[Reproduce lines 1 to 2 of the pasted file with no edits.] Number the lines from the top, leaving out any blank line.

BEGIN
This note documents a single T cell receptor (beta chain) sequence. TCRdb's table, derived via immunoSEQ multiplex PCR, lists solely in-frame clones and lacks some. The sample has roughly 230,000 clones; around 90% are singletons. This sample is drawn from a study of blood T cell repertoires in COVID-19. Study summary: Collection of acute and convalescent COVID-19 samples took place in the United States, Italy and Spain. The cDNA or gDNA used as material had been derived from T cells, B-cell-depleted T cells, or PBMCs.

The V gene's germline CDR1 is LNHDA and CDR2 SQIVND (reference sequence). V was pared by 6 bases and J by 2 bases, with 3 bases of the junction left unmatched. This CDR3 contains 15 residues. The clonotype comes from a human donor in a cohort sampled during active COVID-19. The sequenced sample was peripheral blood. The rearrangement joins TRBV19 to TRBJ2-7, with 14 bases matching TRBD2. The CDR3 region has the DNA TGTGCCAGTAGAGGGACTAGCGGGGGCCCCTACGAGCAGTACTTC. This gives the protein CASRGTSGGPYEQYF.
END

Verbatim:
This note documents a single T cell receptor (beta chain) sequence. TCRdb's table, derived via immunoSEQ multiplex PCR, lists solely in-frame clones and lacks some. The sample has roughly 230,000 clones; around 90% are singletons. This sample is drawn from a study of blood T cell repertoires in COVID-19. Study summary: Collection of acute and convalescent COVID-19 samples took place in the United States, Italy and Spain. The cDNA or gDNA used as material had been derived from T cells, B-cell-depleted T cells, or PBMCs.

The V gene's germline CDR1 is LNHDA and CDR2 SQIVND (reference sequence). V was pared by 6 bases and J by 2 bases, with 3 bases of the junction left unmatched. This CDR3 contains 15 residues. The clonotype comes from a human donor in a cohort sampled during active COVID-19. The sequenced sample was peripheral blood. The rearrangement joins TRBV19 to TRBJ2-7, with 14 bases matching TRBD2. The CDR3 region has the DNA TGTGCCAGTAGAGGGACTAGCGGGGGCCCCTACGAGCAGTACTTC. This gives the protein CASRGTSGGPYEQYF.